As I mentioned earlier, I had the opportunity to dine with Lincoln Milstein and Peter Negulescu last night. Peter, or Petey as I like to call him, is an old friend who started with IBM and ran through all sorts of interesting companies, including Excite, before landing at the helm of SFGate (the San Francisco Chronicle’s digital arm), which got him just in the nick of time, to my mind. Lincoln was the number two guy at the New York Times Digital before jumping over to Hearst earlier this year.
The conversation wandered happily all over the place, but an interesting tangent focused on local search and its impact on the Yellow Pages. Given that Hearst runs a bunch of newspapers, including the Chronicle, and that the Chronicle has scores of ad sales reps and a strong brand in its local region (I know, “strong” is an arguable term, but let’s leave that one aside for now), I asked Petey why SFGate isn’t an aggressive player in the local online advertising market. While I can assure you Peter has very interesting plans in the content space, he chided me for my ignorance regarding the 800-pound gorilla of local markets – the Yellow Pages. “They have like 6-700 local sales people in every major region,” he told me. “They visit every merchant in town.” In other words, the Chronicle can never compete.
I then asked their opinion of an idea I have been turning over in my mind for some time – that of Yahoo becoming the new Yellow Pages. Stay with me here, it might take a while for me to explain. My idea is this: Given that Yahoo Local is a very well received service, and given that it basically builds a web page on the fly which describes a local merchant’s offerings, and given that that local merchant can upload basic content to Yahoo Local about his or her business for free, why isn’t Yahoo aggressively courting local merchants with, in essence, the equivalent of online Yellow Pages ads? Turns out, Yahoo *has* launched a rudimentary “premium” listings product (I covered it here), and I can imagine the day when that service becomes a real force in the local listings market, one that could eventually unseat the Yellow Pages, if Yahoo plays its cards right.
In my first post on this subject, I wrote:
… it became increasingly clear to me that were I a small business owner, I’d want the ability to edit my listing so I could make my business look more appealing. In fact, if Yahoo Local were sending me leads, I’d very much want to be able to buy my way into a better listing – perhaps post stellar reviews of my establishment, snappy come ons, the like.
The more I think about this, the more I think it will happen. If I run a small deck construction company, and I notice that Yahoo Local is sending me leads, I really am motivated to have that first page have all sorts of things on it that are not there now – a picture of a beautiful deck, testimonials from happy customers, etc. And I want the ability to update that site as often as a like – unlike the Yellow Pages, which updates once a year. (Verizon does allow for these kinds of updates already on its site.)
So with all this in mind, I spoke to Paul Levine, who runs Yahoo Local. And I learned a lot. My first question was basically the same as the title of my first post: With services like Yahoo Local, who needs the Yellow Pages anymore?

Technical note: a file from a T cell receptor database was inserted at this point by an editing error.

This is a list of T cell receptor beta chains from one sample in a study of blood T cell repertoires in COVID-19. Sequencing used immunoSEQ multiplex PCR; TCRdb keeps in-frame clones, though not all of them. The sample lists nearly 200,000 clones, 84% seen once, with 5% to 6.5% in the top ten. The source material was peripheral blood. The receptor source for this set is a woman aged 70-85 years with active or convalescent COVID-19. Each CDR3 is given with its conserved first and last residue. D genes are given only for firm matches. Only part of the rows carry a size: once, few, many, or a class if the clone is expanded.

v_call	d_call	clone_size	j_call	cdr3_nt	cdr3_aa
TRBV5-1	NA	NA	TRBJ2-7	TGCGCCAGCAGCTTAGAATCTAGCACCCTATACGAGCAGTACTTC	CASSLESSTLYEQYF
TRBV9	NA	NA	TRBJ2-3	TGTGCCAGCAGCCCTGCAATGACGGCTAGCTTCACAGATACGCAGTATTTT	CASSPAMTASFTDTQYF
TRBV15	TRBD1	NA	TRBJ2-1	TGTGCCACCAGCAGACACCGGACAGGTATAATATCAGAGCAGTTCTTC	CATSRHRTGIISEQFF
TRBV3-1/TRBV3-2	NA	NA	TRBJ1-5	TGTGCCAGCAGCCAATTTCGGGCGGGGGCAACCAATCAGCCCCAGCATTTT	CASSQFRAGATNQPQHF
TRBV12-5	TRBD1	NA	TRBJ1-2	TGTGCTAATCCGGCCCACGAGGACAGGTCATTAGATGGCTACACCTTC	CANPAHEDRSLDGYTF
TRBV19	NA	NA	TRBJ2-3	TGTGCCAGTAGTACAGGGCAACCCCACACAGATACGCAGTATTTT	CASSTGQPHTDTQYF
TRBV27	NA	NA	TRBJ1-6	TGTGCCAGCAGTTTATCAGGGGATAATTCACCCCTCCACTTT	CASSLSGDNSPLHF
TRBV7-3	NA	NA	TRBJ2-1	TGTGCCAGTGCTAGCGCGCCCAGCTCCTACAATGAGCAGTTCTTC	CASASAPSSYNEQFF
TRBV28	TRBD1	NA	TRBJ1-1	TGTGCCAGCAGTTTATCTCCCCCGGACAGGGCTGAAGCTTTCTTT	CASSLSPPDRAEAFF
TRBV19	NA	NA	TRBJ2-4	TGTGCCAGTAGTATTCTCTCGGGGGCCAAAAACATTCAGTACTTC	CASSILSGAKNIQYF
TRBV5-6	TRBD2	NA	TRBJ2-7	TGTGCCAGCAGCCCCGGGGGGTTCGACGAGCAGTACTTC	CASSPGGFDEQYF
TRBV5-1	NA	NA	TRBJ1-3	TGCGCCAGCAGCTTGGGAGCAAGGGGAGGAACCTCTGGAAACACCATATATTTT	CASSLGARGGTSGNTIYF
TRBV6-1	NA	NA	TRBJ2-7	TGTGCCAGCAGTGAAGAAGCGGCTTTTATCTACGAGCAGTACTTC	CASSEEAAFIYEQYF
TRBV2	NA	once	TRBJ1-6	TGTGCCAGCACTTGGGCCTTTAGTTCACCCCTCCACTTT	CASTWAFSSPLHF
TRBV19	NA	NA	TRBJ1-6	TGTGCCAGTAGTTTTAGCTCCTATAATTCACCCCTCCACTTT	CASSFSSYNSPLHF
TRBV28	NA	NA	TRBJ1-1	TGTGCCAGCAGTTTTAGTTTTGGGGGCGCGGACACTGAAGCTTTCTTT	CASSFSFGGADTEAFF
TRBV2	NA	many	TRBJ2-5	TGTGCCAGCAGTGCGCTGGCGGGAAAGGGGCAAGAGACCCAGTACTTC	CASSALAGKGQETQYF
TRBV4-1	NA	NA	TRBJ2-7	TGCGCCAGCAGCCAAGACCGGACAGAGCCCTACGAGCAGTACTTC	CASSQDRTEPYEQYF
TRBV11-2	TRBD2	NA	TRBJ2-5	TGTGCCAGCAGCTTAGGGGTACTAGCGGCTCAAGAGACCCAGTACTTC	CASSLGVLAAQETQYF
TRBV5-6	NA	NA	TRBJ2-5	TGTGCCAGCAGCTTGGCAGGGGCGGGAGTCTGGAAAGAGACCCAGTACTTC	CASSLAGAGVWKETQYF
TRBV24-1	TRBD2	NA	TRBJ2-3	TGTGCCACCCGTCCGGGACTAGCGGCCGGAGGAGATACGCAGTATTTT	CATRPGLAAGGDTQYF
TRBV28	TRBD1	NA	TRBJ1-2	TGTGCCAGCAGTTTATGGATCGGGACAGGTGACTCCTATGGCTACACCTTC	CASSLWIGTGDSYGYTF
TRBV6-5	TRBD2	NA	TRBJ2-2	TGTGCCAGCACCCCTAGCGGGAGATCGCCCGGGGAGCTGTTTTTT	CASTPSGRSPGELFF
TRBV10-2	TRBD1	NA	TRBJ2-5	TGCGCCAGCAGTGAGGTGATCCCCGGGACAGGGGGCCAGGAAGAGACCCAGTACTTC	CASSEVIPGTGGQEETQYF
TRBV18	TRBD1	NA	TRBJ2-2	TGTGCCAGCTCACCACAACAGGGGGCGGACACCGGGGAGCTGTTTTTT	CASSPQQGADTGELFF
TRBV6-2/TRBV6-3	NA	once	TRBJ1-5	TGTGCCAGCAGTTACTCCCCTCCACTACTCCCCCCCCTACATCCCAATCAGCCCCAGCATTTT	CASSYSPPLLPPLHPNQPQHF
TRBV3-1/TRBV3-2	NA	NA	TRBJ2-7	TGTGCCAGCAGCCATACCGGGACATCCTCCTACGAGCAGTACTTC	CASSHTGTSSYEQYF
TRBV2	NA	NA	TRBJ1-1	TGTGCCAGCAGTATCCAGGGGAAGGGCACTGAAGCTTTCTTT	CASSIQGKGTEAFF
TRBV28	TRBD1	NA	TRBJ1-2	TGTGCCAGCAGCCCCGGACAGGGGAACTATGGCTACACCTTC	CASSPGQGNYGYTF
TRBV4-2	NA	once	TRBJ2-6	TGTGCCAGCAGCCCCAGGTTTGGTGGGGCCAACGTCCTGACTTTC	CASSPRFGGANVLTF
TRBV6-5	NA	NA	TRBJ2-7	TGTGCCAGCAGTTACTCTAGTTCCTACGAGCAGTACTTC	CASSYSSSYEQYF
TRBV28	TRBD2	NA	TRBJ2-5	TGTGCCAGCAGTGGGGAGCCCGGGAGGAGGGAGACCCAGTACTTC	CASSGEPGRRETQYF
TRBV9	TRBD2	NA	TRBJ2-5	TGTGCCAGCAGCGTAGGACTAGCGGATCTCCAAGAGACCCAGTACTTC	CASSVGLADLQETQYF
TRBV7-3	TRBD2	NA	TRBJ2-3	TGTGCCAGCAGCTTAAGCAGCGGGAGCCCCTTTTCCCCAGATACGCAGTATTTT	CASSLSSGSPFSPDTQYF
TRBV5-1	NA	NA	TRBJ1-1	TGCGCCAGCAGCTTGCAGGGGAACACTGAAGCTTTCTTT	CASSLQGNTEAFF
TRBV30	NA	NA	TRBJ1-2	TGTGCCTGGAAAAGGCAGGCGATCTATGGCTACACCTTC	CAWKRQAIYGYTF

That’s when my education continued. Turns out, Yahoo has a significant relationship with the sales forces of three major Yellow Pages publishers: SBC, Verizon (for Canada), and BellSouth. That’s more than 5000 local sales reps who carry Yahoo Yellow Pages (*not* Local, interestingly) in their bag, right alongside their own print and online listings. That relationship is “very productive” for Yahoo, Levine noted, and he took pains to make sure I understood he does not subscribe to my nascent “Yahoo is undermining the Yellow Pages” riff.
However, the fact that this sales relationship exists only convinces me further that in the end, change it is a coming to this space. Yahoo has a history of working with partners until such time that the partnership is superseded by Yahoo’s own business needs – just ask former partners Overture and Google about that trend. And Levine did acknowledge that the grassroots demand from merchants who want to work directly with Yahoo to update and add value to their listings was “exceeding expectations.” As Yahoo develops this market, I expect they will also develop a very sophisticated internal sales force to manage their merchant relationships, one that probably can do the job currently being executed by those 5000 Yellow Pages reps in a far more productive and efficient manner.
Will online replace the Yellow Pages? Ask anyone under 35 that question – to most of them, the Yellow Pages represent an unwieldy doorstop, an irritating drag on the recycling bin. Most of the growth is online, and the Yellow Pages industry certainly knows that.
The fact is this: it’s always less than ideal to depend on a third party to carry your products in their sales bag. And as online becomes the key driver of local sales leads, expect Yahoo, in particular, to become a very aggressive player in the space. For now, Yahoo and the Yellow Pages are happily co-existing. But when Yahoo’s base of local merchant relationships hits a tipping point, expect them to become significant competitors.
Update: I neglected to mention Yahoo Local has a cool new mobile feature, driving directions to your phone, Gary has the scoop here.